Jones), brother David "Condon" Gorcey (as Chuck), and Benny "Bennie"
Bartlett (as Butch) - should get the kids playing in the Bowery off the
streets and onto a safe vacant lot. Telephoning the lot-owning
"Gravesend Family" at home, Mr. Gorcey wrangles an invitation to their
Mad scientist John Dehner (as Derek Gravesend) tells brother Lloyd Corrigan (as Anton) that Gorcey must be dim-witted, due to his mangling of the English language. The pair decide "Bowery Boys" would be perfect for head and brain transplanting experiments involving both a robot and a gorilla. Family matriarch Ellen Corby (as Amelia) would rather feed them to her man-eating tree. And, sexy vampire Laura Mason (as Francine) is looking forward to the arrival of new blood at the old house.
As a film series, "The Bowery Boys" looked like it was (generally) in an insurmountable rut, after a string of unsatisfactory films (see especially those from 1952). The quality was never all that dependable, but the movies did successfully entertain a targeted audience. While seeming to be finished, the series became sporadically good again, before the crashing in 1956.
"The Bowery Boys Meet the Monsters" was one of the a high points; it was followed by the bad "Jungle Gents" (1954), then the good "Bowery to Bagdad" (1955). The title "The Bowery Boys Meet the Monsters" suggests some inspiration from "Abbott and Costello Meet Frankenstein" (1948), but this situation is more clearly swiped from Charles Addams' witty "The Addams Family" (begun as a comic strip in 1938), which spawned the memorable 1960s television series and imitations like this film.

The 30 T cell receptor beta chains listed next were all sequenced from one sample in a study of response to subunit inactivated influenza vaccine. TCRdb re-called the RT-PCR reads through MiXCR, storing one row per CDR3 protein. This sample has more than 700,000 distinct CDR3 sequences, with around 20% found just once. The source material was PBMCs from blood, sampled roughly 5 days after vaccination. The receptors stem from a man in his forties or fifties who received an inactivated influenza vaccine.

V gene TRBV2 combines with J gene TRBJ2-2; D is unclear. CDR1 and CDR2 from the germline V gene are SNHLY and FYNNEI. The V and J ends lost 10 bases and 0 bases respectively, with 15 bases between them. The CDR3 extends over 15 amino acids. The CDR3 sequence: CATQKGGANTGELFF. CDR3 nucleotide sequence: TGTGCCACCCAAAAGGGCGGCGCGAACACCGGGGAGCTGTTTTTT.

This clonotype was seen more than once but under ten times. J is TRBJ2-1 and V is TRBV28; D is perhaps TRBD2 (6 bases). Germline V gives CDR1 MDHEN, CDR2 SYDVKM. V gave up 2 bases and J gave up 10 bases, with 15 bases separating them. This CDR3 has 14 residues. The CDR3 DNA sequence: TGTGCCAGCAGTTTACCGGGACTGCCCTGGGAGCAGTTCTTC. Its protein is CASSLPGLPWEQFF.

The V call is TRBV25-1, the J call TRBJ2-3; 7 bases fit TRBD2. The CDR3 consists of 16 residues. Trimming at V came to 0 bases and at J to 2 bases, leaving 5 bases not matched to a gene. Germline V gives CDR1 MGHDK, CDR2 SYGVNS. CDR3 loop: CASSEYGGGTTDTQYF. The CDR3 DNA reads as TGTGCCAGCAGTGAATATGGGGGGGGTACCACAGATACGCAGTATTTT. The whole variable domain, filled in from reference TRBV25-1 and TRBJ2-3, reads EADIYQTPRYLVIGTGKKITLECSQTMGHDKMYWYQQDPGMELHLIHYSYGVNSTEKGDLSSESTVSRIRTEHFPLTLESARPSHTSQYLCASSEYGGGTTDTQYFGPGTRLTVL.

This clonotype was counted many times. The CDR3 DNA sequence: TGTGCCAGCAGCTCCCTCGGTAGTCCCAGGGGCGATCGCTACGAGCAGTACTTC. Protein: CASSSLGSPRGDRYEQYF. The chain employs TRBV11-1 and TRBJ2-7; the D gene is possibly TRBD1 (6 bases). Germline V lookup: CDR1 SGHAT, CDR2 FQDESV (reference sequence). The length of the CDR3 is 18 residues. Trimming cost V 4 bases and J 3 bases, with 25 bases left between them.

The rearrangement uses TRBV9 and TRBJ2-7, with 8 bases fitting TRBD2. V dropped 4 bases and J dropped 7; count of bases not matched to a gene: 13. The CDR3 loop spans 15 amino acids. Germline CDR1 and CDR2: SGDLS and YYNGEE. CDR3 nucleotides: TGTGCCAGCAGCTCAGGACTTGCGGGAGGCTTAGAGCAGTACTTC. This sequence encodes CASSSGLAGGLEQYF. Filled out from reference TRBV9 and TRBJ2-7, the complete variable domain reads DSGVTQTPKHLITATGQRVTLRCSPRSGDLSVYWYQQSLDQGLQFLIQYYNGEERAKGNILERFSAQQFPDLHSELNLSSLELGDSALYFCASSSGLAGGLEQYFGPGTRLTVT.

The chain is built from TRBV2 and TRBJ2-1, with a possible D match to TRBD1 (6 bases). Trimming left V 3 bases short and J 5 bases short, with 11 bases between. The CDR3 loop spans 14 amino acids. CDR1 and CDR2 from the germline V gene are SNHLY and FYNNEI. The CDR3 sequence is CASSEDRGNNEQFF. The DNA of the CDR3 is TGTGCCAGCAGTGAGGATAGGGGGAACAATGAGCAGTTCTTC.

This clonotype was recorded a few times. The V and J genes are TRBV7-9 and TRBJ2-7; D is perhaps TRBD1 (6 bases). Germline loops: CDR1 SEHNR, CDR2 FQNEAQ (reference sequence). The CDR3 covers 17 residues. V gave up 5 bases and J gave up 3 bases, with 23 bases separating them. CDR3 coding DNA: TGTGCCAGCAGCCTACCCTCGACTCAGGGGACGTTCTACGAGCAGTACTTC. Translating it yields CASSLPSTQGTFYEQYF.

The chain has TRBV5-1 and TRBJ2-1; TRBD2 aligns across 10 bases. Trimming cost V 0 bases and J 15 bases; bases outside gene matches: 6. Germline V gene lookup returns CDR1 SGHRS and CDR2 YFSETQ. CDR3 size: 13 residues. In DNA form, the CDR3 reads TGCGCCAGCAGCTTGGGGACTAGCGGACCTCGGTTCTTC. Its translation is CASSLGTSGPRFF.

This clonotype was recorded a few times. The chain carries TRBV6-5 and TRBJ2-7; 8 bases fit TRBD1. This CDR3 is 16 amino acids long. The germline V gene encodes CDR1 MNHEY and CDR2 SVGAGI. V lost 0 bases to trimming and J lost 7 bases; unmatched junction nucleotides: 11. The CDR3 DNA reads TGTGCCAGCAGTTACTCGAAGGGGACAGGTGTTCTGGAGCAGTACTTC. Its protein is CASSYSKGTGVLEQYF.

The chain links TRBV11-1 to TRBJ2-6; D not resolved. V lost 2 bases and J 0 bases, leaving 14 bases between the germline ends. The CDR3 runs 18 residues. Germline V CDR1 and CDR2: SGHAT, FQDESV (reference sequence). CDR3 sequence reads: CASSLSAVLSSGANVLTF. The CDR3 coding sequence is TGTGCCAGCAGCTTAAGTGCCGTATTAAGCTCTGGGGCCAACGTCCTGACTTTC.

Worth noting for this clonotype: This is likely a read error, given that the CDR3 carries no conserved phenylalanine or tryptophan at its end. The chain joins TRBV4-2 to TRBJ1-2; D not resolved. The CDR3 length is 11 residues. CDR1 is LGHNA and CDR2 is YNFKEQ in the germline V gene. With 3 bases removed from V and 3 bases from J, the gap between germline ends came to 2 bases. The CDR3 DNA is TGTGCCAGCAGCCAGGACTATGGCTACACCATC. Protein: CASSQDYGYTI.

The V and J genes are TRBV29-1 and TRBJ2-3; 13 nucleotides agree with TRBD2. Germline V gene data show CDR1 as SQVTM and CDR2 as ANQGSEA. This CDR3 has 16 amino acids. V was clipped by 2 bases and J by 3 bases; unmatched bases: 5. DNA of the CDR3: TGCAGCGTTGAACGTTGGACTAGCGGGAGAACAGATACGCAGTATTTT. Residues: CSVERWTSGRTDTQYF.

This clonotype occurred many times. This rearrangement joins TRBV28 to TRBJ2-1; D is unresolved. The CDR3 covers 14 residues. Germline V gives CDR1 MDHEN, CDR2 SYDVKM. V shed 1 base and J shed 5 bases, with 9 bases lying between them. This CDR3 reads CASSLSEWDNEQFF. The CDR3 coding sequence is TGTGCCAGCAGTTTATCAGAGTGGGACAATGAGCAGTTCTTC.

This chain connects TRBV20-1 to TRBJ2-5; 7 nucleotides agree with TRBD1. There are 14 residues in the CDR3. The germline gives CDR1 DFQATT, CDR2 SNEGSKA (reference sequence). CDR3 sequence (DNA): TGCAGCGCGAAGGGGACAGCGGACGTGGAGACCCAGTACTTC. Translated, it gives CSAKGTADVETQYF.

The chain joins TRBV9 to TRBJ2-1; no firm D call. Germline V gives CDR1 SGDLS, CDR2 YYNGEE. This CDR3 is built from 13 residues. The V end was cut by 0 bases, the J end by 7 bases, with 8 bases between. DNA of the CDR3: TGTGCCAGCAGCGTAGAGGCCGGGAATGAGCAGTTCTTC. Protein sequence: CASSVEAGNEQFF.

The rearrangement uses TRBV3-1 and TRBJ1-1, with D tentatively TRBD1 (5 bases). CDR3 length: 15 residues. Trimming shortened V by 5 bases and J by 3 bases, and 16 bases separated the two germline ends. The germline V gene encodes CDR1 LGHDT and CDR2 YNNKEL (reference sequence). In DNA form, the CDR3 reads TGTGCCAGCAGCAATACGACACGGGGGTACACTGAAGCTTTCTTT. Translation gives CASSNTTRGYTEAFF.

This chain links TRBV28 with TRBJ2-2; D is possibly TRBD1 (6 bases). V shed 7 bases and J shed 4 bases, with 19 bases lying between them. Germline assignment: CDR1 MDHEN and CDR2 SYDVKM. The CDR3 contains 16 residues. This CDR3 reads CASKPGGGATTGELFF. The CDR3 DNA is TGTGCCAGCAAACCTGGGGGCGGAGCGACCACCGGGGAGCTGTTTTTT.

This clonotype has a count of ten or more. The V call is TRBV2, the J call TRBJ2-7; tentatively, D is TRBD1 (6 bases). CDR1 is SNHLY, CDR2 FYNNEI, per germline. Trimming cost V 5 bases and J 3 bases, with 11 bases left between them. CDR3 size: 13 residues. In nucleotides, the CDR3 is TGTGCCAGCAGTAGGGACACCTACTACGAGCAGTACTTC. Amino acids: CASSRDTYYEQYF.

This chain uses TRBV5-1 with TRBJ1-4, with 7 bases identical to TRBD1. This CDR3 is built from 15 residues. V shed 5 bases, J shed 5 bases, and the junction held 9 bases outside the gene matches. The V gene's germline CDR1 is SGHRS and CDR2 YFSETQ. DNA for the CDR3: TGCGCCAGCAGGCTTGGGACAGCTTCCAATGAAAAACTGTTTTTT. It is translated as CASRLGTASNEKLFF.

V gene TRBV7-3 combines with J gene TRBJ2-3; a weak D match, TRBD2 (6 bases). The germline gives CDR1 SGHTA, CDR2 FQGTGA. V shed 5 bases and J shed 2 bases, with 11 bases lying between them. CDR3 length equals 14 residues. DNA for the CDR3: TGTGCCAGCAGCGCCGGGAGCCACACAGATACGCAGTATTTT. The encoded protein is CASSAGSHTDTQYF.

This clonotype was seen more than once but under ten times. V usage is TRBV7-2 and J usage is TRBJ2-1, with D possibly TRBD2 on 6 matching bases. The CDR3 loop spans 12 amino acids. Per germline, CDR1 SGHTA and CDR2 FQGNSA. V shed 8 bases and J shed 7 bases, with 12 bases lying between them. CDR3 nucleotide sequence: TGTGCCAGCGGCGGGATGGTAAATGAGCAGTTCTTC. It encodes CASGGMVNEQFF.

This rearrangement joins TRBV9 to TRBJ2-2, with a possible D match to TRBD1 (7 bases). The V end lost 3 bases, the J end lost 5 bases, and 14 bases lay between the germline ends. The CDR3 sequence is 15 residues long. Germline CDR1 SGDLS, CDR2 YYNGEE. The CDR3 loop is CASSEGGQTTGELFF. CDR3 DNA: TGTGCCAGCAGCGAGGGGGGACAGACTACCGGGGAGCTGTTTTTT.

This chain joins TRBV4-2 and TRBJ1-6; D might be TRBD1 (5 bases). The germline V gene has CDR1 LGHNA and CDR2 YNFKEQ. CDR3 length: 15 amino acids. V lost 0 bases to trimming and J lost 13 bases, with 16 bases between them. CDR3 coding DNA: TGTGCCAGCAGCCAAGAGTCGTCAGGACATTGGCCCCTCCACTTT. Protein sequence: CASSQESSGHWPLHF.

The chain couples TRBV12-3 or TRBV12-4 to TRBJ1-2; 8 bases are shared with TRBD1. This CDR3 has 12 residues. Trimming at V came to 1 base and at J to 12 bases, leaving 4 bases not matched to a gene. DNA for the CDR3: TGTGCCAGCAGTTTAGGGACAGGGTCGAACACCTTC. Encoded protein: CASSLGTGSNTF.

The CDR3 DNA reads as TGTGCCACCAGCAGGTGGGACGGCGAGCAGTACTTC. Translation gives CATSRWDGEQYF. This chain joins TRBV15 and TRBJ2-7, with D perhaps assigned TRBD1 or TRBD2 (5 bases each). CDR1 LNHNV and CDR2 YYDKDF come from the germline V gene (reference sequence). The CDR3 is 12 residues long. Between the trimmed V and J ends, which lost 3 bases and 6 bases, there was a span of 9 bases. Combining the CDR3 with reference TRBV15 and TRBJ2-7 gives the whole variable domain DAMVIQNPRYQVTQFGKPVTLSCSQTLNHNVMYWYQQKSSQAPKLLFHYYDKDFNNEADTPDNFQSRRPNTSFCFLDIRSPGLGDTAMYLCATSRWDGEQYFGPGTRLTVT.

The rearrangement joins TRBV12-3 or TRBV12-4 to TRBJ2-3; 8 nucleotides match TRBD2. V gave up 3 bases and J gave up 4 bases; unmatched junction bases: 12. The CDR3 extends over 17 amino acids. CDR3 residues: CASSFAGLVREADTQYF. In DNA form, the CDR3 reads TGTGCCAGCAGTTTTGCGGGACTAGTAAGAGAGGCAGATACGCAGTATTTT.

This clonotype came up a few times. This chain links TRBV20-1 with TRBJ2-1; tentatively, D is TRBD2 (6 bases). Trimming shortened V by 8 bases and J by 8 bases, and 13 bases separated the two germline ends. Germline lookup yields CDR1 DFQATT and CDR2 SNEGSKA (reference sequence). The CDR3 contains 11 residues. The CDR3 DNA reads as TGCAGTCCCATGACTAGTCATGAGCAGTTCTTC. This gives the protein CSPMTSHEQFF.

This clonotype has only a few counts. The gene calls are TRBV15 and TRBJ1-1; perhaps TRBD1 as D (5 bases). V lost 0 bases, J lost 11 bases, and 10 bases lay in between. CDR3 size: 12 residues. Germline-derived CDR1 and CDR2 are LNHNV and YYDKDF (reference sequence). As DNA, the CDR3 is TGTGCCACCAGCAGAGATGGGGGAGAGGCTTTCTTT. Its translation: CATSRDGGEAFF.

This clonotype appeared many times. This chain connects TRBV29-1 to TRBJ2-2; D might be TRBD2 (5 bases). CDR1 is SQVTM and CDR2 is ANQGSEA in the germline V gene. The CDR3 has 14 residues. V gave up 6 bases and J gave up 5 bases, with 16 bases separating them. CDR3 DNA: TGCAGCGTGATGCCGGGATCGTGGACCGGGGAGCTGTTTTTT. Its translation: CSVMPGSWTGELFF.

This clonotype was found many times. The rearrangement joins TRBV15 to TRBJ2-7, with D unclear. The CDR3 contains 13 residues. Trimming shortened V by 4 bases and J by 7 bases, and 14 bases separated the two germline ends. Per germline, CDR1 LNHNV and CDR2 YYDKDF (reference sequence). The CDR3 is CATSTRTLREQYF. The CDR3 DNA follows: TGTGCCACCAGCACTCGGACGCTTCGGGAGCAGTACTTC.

****** The Bowery Boys Meet the Monsters (6/6/54) Edward Bernds ~ Leo Gorcey, Huntz Hall, Bernard Gorcey, Paul Wexler
Growing up in new jersey i remember them showing the Bowery boys movies every Sunday,and being a monster fan this was my favorite Bowery boys movie,huntz hall and Leo gorcey want to turn a vacant lot into a baseball field for the Bowery kids so they will have a safer place to play baseball,actually called stick-ball in new jersey and new york. they find it is owned by some kooky Addams family types.there's a gorilla in a cage,a man eating plant,and a big clunky robot.its all slapstick hijinks when the Bowery boys show up,some people called this the poor mans Abbott and Costello meet Frankenstein.though not as good its funny,especially Leo gorceys vocabulary.as a Bowery boys movie i would say its the best one.made by allied artists(earlier known as monogram pictures)the Bowery boys went through many name changes, the Clancy street boys,dead end kids,eastside kids,and later the Bowery boys.i give this vintage gem 7 out of 10.